Football has a couple of contenders for ultra-satisfying deception. Just this summer there was Hal Robson-Kanu scoring for Wales by sending the whole Belgian defence the wrong way with a Cruyff turn. In fact, soccer has plenty of juicy lobs just like in tennis, which make poor goalkeepers look like complete idiots. Some players have been able to torture goalies even more harshly by executing a “Panenka” penalty kick, named after the Czech Antonin Panenka who trademarked the idea in the 1976 Euros. (You might have seen Andrea Pirlo do this to Joe Hart for Italy against England: it’s when a penalty-taker strikes the ball unexpectedly gently, sending it calmly into the middle of the goal once the keeper has already dived excruciatingly out of the way.) The closest relative to this in cricket isn’t shouldering arms, though, but the “slower ball” – as famed victims like Chris Read would (perhaps reluctantly) attest.

But enough eulogising about the theory of all this. What about the practice? Are there any particularly fine purveyors of this uncommon cricketing delicacy? And has anyone been made to look more silly than most? Perhaps you’re wracking your brains already as you read this. While an exhaustive list might not actually exist for these golden moments, here are a few suggestions for inaugural inductees to a very special Hall of Fame/Shame (delete as applicable).

Ben Hilfenhaus never had the fear factor of McGrath or Anderson, but in the right conditions he could be quietly lethal and in the 2009 Ashes Test at Lord’s he sent down a beauty to do for Andrew Strauss. The England captain had a century to his name at the end of day one but, with just the next morning’s second delivery, his imperiousness evaporated as Hilfenhaus produced a ball that hooped around Strauss’s front leg and careered onto his off stump. To conjure magic like this having barely stepped onto the field is rare, and for the travelling fans it was sumptuous. Similarly, South Africa’s spinner Paul Harris – never famed for turning the ball sideways – in the December 2009 Test at Centurion still somehow managed to bewitch Ian Bell so utterly that the middle-order stalwart opted to leave a straight one, his eyes watching the ball not so much clip the off bail as smack calamitously into the heart of middle stump: another batsman’s brain mesmerised, his wicket marmalised.

So far that’s two England heroes embarrassed. Can anyone redress the balance for the Three Lions? Well, for starters there’s Andrew Flintoff, who was a transformed man when he had an Aussie in pads standing 22 yards away in the heat of an Ashes battle. Freddie has given us not one but three cast-iron classics of the genre: in 2005 he knocked over Simon Katich at Old Trafford, firing in one of those “heavy-ball” round-the-wicket bombs laced with reverse swing that so often took Adam Gilchrist’s edge that summer. By lifting his arms, Katich’s instincts will have been telling him not to take the fast bowler’s bait. Instead, a blink and a horizontal off stump later, he was taking an early bath. Four years later, in a famous Ashes victory at Lord’s, Flintoff created similar havoc twice as he scented blood. Of the two, the Nathan Hauritz dismissal is the more aesthetically pleasing, as Freddie used the slope to arc the ball into the wicket before Hauritz used the momentum from his front-foot movement to start his walk off the pitch. In contrast, the removal of “Mr Cricket” Mike Hussey was plain brutal: the speed gun registered 95.1mph; the bat seemed frightened to go near the ball; the stumps had no such luxury. To rub salt into the Aussie’s wounds, Graham Onions produced a similar 90mph snorter in the next match at Edgbaston, sending Hussey back to the pavilion for the most nightmarish of golden ducks.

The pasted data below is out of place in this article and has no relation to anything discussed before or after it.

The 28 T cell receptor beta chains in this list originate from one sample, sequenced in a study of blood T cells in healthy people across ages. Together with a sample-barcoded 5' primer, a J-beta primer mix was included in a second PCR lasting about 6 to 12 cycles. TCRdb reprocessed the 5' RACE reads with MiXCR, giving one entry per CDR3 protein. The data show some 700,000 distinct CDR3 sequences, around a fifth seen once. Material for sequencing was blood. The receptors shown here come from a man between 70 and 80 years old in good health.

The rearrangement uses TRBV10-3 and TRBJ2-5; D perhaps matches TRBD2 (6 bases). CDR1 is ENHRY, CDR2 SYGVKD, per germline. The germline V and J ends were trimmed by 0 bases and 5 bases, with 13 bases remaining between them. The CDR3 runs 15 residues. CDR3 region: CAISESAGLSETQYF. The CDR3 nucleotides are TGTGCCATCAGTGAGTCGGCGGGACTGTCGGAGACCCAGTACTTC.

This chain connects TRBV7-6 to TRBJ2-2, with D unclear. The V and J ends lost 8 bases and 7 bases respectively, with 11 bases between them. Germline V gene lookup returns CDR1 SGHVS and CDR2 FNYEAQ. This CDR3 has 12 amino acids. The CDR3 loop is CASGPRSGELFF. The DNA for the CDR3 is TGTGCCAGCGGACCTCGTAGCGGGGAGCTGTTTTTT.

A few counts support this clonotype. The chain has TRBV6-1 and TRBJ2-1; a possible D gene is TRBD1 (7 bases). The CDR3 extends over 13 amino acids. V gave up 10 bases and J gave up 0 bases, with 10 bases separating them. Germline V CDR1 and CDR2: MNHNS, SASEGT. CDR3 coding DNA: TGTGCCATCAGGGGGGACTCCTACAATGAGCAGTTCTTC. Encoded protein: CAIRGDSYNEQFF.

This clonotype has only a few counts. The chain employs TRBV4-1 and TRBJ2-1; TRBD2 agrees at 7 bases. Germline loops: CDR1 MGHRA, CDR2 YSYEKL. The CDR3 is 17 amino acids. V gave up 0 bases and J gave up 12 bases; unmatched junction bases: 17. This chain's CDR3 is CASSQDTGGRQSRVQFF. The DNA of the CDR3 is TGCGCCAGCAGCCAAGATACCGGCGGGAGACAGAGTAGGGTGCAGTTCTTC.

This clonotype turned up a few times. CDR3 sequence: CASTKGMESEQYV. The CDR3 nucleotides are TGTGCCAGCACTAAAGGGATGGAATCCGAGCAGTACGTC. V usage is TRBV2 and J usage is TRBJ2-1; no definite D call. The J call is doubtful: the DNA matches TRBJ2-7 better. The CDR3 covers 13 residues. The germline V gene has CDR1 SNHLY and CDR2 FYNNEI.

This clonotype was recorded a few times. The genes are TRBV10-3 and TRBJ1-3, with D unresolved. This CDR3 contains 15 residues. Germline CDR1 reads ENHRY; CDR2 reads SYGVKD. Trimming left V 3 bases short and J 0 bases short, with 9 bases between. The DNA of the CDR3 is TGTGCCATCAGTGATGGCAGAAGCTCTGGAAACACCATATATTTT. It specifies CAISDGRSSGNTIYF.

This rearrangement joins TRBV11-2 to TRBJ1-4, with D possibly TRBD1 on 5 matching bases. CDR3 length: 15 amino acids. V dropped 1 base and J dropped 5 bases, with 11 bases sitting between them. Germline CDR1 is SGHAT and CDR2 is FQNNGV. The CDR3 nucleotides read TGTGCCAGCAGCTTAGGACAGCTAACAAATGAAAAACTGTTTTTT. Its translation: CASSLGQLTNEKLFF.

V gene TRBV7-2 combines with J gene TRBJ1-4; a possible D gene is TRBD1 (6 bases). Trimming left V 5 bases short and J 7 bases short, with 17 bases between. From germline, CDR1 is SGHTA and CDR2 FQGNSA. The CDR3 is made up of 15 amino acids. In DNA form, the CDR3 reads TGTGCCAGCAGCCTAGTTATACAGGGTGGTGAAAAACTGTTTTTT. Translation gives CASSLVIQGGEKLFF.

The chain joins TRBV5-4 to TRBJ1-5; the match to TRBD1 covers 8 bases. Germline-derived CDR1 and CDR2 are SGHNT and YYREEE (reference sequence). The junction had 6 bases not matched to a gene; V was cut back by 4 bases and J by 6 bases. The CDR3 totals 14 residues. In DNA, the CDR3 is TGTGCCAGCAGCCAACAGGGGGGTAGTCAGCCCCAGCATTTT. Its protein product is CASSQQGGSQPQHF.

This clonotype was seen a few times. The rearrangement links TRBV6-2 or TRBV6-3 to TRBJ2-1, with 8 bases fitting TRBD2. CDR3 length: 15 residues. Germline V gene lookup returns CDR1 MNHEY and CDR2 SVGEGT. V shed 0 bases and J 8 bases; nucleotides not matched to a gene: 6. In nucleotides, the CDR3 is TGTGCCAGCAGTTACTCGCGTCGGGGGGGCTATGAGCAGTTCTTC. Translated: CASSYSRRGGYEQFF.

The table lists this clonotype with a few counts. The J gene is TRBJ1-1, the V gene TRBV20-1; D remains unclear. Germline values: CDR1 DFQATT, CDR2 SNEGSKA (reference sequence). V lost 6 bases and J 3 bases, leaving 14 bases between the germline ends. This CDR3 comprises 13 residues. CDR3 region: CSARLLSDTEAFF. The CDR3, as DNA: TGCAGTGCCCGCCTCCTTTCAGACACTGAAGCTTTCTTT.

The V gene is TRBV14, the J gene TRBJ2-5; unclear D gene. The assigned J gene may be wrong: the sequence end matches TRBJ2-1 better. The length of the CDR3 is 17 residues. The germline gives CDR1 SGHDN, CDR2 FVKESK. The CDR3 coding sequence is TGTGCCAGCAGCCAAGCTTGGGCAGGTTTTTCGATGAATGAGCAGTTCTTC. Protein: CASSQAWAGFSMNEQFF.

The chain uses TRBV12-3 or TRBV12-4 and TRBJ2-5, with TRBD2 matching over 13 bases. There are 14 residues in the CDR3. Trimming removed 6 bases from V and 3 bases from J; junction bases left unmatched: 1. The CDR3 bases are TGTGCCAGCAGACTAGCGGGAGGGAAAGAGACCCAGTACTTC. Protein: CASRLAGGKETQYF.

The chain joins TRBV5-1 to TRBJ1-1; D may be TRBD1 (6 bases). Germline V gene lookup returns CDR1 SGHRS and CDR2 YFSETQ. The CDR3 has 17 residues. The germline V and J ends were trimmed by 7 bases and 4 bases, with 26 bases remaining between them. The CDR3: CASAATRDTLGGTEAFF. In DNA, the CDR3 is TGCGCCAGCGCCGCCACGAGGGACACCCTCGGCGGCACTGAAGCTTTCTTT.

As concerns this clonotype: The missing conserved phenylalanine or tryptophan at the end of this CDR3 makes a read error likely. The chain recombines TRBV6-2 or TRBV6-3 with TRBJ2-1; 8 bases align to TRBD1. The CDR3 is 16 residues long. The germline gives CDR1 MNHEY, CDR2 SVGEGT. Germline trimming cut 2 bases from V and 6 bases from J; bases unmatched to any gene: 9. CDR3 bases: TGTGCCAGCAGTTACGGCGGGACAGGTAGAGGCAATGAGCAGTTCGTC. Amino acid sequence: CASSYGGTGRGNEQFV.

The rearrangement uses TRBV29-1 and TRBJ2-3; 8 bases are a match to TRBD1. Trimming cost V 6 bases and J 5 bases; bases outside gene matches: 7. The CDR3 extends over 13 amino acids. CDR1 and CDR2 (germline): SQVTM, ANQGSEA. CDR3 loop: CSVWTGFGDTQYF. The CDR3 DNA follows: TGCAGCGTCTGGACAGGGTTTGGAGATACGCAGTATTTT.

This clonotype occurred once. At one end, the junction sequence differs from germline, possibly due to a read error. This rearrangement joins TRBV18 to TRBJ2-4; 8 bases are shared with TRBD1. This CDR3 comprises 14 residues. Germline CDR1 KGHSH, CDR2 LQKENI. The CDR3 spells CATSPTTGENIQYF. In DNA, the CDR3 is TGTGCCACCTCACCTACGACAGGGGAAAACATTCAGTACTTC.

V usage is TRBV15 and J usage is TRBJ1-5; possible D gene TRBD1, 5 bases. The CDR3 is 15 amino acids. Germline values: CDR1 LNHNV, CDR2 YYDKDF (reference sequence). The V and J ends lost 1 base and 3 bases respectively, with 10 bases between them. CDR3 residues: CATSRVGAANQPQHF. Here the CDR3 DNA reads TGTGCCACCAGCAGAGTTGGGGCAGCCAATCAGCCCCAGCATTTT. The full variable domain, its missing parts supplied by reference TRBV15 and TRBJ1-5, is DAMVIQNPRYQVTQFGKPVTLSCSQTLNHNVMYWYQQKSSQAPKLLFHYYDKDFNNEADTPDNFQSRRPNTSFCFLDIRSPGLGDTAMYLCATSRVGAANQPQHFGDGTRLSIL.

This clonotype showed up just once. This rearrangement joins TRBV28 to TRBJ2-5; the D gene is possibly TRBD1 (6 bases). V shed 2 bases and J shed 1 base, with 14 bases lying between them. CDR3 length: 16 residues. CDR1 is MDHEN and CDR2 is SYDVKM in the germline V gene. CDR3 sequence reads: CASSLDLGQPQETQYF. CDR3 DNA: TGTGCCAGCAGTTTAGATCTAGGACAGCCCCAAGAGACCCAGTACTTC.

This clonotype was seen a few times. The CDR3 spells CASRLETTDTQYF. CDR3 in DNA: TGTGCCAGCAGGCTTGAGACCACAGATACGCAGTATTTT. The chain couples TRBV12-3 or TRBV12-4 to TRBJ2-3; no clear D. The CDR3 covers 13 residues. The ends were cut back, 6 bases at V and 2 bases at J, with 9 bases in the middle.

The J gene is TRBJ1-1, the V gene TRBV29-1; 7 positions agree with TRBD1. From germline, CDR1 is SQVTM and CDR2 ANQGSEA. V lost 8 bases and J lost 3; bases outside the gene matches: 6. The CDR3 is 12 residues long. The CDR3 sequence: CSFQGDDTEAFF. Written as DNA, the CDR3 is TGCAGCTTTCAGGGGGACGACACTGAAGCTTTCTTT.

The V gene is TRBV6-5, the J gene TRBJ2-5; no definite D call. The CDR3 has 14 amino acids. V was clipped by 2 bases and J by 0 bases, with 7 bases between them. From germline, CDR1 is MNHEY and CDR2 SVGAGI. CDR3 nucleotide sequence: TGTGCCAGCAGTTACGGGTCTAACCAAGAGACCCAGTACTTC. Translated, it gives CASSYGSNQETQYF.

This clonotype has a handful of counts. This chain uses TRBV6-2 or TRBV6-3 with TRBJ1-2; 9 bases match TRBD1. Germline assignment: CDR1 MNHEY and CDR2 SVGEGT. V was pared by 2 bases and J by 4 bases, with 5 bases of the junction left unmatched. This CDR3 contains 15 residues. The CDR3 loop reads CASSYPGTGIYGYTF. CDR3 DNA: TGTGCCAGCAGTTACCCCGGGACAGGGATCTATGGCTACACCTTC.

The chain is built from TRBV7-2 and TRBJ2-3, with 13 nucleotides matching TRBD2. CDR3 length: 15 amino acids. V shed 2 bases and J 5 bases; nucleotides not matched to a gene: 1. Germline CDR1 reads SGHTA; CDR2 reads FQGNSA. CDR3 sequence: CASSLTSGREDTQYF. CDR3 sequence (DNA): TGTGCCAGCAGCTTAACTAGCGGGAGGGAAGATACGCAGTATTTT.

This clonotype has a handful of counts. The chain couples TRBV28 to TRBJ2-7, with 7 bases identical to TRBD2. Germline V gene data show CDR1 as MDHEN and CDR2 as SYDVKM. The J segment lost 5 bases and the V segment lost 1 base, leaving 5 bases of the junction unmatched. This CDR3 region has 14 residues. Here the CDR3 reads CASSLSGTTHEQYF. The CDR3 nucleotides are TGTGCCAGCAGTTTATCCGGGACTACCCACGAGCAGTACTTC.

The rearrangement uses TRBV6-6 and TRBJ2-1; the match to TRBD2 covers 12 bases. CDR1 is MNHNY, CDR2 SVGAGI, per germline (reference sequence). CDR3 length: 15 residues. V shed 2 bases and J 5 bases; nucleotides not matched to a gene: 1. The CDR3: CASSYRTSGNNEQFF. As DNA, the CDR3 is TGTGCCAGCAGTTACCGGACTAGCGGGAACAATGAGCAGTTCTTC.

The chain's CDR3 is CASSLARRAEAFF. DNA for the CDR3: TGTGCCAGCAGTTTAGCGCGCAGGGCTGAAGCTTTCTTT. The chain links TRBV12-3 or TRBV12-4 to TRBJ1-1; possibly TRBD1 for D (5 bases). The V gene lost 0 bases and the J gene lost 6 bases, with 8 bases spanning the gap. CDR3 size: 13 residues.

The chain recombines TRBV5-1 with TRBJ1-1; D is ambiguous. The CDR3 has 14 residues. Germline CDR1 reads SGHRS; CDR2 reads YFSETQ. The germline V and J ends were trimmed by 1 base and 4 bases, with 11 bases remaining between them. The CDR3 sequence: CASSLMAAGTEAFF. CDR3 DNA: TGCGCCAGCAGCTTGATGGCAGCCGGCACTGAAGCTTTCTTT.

Still, you can keep all of these. For if there’s such a thing as the perfect shouldering arms dismissal, at least captured on camera, it belongs to Simon Jones. Dealt such a cruel hand by the injury gods, in his sadly curtailed career the Glamorgan paceman still produced the most satisfying moment of cricket I’ve ever seen, when he outwitted Michael Clarke in the same Old Trafford 2005 match that saw Flintoff account for Katich. Watch it back on DVD and you’ll see Jones not just run up to the wicket but prowl, effusing the pugnacity of a middleweight boxer. At the time England were hunting down Australian wickets to take an unlikely 2-1 lead in the series, while Ricky Ponting was performing heroics at the other end in a 156 that helped save the day for the Baggy Greens. Jones had a knack of getting directly in line with the stumps as he bowled, but his release propelled the ball at 90mph from a starting-point a good foot further away to the off side. For any batsman to face this must have been hell. In the replay you can see that, while Jones wheels round to celebrate and as the off stump is rolling smoothly towards leg slip, Clarke is still standing there frozen, stock still, maintaining his textbook “leave” pose to the soundtrack of a full-throated Manchester roar in the midst of the most epic of all Test series. It’s poetry.

There is one person who might not agree – Clarke himself – and the decorated ex-Aussie skipper would have good reason not to see the funny side. Because the Jones dismissal wasn’t a one-off. Clarke did it again against James Franklin (v New Zealand) in the 2007 World Cup. And again to Danish Kaneria, playing Pakistan in Hobart (2010). And again facing Umar Gul (in a return match at Lord’s also in 2010). In these few tiny moments his wonderfully natural grace as a batsman is turned completely against him, leaving him not just castled but comical too. With this unfortunate record, Michael Clarke surely receives the dubious plaudit as cricket’s king of being bowled shouldering arms.

If all this panegyric has whetted your appetite for more shouldering-arms bliss, all we can do is wait. Unlike other landmarks in the game such as hat-tricks and double-centuries, it’s the fact that these occasions are less celebrated that makes me hanker after them all the more. It’s taken almost three decades to realise it but it turns out that, for me, the sweetest moments in cricket are when someone does nothing at all.